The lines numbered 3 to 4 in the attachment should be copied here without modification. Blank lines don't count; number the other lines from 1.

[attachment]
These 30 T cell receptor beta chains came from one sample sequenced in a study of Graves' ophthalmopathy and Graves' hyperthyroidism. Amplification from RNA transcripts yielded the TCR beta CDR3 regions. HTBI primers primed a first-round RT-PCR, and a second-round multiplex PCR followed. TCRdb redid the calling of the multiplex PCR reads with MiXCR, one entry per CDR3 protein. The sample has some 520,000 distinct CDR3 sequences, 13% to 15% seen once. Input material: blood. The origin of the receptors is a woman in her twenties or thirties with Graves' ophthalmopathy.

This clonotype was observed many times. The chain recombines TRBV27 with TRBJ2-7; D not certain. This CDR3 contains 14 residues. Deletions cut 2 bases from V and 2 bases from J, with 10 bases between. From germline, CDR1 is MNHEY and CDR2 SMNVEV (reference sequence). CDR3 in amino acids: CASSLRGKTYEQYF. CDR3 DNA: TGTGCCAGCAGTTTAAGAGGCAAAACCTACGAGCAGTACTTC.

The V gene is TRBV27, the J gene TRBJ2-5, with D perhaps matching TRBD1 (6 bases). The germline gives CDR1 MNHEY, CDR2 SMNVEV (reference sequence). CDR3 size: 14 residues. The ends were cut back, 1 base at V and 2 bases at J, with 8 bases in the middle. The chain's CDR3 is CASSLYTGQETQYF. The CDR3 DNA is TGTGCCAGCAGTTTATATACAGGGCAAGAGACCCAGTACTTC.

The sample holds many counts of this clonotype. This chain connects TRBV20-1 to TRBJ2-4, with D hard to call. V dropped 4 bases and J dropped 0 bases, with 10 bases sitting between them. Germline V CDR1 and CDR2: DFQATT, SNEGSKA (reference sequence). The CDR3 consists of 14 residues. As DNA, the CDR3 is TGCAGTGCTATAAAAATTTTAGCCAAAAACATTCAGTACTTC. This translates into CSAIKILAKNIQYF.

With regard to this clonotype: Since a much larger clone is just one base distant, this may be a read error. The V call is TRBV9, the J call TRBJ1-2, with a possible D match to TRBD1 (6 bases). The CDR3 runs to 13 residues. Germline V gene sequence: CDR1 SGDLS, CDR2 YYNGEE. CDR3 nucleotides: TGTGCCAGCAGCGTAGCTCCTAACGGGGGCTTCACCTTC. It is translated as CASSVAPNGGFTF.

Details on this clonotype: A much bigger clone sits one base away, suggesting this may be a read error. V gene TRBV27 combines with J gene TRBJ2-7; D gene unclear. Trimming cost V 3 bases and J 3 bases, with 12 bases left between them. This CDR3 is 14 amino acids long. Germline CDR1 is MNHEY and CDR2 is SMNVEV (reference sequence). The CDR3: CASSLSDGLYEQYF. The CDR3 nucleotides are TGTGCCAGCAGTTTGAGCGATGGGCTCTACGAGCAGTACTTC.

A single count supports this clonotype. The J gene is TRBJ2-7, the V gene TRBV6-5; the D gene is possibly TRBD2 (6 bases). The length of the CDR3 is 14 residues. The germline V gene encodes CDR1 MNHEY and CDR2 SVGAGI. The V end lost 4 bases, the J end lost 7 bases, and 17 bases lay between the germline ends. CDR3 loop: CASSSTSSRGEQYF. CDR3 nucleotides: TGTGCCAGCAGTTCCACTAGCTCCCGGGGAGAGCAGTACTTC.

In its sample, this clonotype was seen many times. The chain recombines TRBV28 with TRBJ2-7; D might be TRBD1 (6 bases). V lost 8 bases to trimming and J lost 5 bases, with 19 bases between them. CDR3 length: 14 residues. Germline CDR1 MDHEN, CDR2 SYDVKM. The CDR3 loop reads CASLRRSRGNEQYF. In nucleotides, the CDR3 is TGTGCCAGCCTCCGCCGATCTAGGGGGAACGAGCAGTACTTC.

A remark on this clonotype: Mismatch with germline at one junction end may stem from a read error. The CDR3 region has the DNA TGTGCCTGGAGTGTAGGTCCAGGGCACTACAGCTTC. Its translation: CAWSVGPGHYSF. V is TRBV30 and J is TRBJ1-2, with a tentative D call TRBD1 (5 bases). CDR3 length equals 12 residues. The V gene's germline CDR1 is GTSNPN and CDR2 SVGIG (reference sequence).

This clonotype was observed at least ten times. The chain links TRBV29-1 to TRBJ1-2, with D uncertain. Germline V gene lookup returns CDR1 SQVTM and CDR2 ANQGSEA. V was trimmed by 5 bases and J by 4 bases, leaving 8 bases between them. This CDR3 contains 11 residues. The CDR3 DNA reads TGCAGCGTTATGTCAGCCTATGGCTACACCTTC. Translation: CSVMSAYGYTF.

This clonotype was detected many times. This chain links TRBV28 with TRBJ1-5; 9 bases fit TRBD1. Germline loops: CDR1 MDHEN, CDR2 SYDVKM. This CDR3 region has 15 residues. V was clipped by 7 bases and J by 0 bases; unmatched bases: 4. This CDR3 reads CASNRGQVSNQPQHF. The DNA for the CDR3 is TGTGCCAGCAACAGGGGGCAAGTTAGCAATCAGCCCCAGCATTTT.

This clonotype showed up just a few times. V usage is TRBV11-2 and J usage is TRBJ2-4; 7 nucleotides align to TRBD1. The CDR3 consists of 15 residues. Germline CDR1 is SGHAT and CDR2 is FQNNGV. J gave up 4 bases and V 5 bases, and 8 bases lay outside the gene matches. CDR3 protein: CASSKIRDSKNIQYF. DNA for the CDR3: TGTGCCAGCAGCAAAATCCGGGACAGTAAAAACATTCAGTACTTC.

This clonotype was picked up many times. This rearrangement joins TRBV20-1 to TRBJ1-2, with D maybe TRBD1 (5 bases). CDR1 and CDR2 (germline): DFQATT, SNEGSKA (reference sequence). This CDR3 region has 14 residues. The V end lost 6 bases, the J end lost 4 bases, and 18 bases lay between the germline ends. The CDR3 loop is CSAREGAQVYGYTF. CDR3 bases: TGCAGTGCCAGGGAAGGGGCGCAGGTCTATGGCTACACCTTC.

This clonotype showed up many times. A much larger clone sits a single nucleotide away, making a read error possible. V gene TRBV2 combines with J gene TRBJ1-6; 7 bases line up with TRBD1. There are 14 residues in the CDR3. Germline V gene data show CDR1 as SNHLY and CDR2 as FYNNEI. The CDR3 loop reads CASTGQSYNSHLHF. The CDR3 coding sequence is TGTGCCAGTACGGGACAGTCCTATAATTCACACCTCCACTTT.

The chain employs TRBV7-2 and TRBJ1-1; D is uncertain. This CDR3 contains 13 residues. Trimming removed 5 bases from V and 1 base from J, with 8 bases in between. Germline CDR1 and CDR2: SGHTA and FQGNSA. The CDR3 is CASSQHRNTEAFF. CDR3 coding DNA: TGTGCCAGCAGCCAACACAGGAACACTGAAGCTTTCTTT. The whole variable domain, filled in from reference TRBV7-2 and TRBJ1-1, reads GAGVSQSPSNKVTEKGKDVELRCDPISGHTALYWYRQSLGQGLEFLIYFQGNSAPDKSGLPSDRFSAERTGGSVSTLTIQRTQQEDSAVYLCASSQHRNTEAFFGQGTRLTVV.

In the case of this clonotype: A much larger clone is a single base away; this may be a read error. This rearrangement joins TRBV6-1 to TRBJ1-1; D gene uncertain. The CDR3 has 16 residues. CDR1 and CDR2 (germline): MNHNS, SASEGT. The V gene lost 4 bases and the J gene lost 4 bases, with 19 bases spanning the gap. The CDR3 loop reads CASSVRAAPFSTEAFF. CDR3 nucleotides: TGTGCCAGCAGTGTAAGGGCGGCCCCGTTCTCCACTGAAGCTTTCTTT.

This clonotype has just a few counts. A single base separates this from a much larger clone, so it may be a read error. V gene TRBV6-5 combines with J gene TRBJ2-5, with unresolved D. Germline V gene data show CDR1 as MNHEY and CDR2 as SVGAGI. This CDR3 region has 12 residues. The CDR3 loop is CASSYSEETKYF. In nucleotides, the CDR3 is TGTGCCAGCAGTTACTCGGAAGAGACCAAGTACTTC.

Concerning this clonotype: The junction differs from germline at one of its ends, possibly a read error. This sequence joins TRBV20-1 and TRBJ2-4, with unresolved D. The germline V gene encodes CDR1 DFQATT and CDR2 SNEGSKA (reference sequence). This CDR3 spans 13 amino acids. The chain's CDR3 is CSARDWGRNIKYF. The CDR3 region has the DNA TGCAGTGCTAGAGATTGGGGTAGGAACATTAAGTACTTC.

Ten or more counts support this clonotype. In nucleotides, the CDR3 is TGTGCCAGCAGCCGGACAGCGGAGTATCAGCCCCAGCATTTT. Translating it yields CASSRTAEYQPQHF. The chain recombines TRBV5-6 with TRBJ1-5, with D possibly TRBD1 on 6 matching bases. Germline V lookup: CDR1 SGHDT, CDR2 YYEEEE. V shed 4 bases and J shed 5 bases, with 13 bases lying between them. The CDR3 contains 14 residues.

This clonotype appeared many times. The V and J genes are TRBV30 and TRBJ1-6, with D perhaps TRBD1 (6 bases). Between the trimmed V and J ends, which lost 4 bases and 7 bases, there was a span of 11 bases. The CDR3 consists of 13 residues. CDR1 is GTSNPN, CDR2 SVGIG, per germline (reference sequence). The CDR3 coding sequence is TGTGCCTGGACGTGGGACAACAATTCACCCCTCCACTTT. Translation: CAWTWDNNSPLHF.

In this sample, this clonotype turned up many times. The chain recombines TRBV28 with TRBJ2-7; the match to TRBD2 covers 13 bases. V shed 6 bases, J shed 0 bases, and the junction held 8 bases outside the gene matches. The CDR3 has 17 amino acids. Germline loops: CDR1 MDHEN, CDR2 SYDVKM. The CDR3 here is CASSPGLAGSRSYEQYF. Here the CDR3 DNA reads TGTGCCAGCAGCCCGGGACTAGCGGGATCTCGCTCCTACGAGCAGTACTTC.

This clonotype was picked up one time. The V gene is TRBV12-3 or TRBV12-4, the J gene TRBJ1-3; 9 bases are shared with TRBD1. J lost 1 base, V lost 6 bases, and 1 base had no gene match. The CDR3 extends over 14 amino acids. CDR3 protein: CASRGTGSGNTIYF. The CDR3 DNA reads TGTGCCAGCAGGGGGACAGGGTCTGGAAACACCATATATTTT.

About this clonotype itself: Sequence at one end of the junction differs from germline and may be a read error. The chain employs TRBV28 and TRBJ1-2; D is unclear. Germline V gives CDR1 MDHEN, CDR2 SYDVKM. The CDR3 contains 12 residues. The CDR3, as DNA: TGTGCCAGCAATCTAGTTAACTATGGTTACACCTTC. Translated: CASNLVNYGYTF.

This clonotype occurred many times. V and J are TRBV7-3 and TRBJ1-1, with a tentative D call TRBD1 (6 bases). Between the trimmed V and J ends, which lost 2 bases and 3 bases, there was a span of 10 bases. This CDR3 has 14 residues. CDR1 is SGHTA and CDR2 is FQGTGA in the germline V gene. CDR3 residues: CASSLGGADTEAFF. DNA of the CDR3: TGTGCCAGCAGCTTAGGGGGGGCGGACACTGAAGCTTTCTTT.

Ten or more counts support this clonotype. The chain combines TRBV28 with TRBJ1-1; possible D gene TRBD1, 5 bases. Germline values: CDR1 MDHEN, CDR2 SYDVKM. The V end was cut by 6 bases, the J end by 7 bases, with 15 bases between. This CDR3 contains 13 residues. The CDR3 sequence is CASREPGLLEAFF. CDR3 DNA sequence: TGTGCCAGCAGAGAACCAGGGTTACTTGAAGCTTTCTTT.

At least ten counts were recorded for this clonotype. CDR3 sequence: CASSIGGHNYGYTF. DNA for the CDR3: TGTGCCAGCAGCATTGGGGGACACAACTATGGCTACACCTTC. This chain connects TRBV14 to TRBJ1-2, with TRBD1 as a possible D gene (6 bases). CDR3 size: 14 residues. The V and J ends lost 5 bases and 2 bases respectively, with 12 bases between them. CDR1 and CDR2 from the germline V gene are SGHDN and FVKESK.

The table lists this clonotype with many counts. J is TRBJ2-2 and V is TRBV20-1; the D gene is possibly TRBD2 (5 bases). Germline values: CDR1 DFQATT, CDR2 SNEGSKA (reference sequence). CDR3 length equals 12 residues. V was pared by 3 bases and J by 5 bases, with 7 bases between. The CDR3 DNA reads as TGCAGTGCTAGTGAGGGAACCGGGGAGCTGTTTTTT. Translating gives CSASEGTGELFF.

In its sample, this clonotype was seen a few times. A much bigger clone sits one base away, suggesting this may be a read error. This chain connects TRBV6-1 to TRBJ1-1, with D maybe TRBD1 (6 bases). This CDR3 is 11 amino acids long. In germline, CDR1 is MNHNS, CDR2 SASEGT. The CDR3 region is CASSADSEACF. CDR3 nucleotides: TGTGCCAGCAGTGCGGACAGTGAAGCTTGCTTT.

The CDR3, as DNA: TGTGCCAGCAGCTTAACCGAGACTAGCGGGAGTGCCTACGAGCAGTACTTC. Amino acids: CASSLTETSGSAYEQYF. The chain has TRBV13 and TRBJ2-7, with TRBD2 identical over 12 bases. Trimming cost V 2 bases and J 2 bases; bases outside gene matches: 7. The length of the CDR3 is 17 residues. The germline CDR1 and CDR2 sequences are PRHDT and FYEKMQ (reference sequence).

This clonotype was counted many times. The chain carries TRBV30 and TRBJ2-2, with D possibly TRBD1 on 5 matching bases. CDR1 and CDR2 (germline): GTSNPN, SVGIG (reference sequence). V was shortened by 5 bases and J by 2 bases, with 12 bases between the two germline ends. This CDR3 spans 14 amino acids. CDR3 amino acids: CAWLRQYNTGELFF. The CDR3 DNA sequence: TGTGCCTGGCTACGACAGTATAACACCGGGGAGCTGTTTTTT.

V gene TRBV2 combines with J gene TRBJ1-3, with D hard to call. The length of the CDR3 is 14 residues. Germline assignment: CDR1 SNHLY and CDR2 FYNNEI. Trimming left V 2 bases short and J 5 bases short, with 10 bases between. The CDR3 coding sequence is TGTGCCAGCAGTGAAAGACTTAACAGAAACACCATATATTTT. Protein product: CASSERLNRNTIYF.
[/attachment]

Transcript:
The V gene is TRBV27, the J gene TRBJ2-5, with D perhaps matching TRBD1 (6 bases). The germline gives CDR1 MNHEY, CDR2 SMNVEV (reference sequence). CDR3 size: 14 residues. The ends were cut back, 1 base at V and 2 bases at J, with 8 bases in the middle. The chain's CDR3 is CASSLYTGQETQYF. The CDR3 DNA is TGTGCCAGCAGTTTATATACAGGGCAAGAGACCCAGTACTTC.

The sample holds many counts of this clonotype. This chain connects TRBV20-1 to TRBJ2-4, with D hard to call. V dropped 4 bases and J dropped 0 bases, with 10 bases sitting between them. Germline V CDR1 and CDR2: DFQATT, SNEGSKA (reference sequence). The CDR3 consists of 14 residues. As DNA, the CDR3 is TGCAGTGCTATAAAAATTTTAGCCAAAAACATTCAGTACTTC. This translates into CSAIKILAKNIQYF.